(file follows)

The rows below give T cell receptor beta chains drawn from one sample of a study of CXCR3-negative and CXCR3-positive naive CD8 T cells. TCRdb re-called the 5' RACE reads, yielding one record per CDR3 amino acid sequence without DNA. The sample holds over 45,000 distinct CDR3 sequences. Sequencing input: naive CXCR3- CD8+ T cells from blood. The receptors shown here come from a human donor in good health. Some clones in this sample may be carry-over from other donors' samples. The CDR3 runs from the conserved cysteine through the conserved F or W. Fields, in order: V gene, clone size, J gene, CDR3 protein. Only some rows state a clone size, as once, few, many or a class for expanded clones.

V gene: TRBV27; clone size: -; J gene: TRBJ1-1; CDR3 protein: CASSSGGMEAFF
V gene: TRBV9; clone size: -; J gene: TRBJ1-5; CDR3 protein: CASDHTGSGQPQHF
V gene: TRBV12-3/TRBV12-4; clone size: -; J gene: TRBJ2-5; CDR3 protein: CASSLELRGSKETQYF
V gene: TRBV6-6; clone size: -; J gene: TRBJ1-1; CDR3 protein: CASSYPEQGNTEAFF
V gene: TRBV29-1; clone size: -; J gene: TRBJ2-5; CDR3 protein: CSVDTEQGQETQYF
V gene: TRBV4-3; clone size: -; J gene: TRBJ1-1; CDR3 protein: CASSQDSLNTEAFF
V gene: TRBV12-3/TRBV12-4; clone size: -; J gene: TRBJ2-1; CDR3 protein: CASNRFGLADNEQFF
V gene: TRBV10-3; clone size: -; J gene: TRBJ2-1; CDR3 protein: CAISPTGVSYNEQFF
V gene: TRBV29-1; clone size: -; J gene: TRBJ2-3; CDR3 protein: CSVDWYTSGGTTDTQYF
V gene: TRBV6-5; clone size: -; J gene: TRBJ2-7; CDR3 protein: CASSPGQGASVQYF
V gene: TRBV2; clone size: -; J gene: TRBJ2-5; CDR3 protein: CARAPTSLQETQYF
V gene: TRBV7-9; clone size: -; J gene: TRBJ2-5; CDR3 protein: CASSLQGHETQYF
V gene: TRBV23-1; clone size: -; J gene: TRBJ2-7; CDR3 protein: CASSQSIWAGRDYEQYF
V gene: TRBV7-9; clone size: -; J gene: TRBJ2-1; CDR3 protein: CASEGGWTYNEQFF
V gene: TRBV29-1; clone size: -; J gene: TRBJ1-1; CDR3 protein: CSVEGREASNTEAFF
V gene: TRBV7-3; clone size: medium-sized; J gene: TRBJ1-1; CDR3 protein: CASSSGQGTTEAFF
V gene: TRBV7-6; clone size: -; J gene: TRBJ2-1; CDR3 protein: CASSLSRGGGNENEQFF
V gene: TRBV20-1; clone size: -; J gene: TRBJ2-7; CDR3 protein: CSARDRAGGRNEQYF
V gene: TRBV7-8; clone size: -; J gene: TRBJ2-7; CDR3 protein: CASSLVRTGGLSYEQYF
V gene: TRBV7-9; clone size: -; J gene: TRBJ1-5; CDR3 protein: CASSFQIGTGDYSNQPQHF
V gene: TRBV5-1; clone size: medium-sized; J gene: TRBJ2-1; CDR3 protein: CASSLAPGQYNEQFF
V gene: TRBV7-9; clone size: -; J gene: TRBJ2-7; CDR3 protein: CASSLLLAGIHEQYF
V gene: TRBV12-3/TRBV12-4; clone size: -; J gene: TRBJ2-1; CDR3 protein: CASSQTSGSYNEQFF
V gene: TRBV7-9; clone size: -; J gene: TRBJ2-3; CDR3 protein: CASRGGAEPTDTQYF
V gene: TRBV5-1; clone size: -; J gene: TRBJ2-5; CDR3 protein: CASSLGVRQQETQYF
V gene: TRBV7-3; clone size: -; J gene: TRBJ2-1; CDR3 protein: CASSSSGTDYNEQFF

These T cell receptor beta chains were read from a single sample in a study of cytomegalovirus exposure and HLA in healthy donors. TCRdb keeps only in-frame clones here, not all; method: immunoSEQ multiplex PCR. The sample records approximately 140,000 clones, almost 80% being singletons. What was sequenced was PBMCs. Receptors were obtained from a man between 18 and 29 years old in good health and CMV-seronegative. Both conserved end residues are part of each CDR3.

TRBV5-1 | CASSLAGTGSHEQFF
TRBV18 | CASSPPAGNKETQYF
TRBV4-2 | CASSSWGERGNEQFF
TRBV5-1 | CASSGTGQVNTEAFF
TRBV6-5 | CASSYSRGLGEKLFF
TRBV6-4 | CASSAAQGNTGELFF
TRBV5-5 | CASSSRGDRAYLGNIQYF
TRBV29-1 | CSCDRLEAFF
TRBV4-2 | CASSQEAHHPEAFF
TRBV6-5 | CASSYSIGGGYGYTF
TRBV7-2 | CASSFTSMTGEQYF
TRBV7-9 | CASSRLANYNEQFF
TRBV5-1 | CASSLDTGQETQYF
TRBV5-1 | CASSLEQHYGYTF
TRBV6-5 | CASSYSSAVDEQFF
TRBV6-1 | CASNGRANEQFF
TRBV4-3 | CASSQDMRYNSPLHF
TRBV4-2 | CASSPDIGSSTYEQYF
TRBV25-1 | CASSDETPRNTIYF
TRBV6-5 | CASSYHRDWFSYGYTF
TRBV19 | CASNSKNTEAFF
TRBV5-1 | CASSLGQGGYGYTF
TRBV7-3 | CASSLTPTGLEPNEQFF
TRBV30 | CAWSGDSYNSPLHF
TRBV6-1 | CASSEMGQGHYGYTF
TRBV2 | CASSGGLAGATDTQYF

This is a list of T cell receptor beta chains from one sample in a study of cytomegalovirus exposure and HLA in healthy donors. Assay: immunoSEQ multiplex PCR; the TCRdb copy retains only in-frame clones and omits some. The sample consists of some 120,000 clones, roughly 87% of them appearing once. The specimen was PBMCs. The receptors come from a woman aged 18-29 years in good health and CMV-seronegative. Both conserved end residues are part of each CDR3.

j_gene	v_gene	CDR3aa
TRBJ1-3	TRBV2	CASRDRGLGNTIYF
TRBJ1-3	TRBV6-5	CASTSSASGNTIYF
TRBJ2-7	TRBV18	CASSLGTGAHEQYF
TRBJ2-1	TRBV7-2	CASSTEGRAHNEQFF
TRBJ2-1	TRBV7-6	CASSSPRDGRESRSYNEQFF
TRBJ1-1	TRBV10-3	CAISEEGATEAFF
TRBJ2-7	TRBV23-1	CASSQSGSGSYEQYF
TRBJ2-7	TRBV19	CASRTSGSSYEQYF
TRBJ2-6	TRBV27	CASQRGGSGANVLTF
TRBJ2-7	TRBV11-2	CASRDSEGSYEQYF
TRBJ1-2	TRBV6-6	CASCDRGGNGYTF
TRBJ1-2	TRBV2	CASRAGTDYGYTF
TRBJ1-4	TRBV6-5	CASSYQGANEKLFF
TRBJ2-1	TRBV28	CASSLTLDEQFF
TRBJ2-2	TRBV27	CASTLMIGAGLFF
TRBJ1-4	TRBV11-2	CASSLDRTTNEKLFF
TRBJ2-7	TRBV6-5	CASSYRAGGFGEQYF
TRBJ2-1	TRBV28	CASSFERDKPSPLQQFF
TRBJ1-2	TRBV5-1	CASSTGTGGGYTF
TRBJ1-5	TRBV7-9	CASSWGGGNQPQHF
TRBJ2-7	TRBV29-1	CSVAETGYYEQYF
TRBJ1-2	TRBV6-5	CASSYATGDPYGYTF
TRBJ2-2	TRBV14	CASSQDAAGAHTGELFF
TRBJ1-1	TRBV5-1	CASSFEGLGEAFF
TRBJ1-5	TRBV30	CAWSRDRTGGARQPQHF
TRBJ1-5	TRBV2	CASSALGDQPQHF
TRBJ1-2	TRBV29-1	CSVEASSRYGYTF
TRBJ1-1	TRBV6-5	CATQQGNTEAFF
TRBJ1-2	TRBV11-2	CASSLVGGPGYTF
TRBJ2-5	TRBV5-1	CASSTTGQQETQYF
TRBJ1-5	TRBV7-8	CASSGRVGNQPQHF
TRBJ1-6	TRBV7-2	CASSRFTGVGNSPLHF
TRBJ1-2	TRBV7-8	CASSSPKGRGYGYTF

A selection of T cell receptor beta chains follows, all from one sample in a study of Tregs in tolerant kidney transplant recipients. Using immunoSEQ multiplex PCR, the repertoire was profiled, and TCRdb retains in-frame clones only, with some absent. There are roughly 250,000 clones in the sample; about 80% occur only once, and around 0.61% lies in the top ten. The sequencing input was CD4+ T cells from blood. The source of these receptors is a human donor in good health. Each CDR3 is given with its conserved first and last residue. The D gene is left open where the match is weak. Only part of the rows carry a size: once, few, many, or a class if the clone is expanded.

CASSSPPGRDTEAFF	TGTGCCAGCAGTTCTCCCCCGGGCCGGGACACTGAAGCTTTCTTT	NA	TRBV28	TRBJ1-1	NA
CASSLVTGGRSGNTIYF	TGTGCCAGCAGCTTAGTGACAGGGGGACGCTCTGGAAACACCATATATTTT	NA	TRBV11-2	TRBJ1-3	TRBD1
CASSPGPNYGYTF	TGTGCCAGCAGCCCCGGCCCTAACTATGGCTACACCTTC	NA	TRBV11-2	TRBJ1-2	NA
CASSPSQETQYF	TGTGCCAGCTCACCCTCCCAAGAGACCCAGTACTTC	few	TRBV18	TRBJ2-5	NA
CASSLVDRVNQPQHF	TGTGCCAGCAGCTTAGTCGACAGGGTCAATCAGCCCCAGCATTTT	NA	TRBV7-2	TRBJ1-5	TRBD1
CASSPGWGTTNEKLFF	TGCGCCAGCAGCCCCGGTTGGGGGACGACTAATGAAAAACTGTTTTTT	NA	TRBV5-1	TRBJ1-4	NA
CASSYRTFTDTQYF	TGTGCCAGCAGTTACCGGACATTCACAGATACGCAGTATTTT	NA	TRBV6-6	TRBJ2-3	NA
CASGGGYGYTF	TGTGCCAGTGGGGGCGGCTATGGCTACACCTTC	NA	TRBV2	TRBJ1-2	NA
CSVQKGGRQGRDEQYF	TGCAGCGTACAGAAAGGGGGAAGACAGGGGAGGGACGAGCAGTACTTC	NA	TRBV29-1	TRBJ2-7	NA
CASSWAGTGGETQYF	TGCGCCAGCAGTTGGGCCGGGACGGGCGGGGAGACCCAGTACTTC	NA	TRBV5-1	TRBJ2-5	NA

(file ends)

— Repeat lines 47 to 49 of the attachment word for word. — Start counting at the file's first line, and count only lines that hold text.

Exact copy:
TRBV25-1 | CASSDETPRNTIYF
TRBV6-5 | CASSYHRDWFSYGYTF
TRBV19 | CASNSKNTEAFF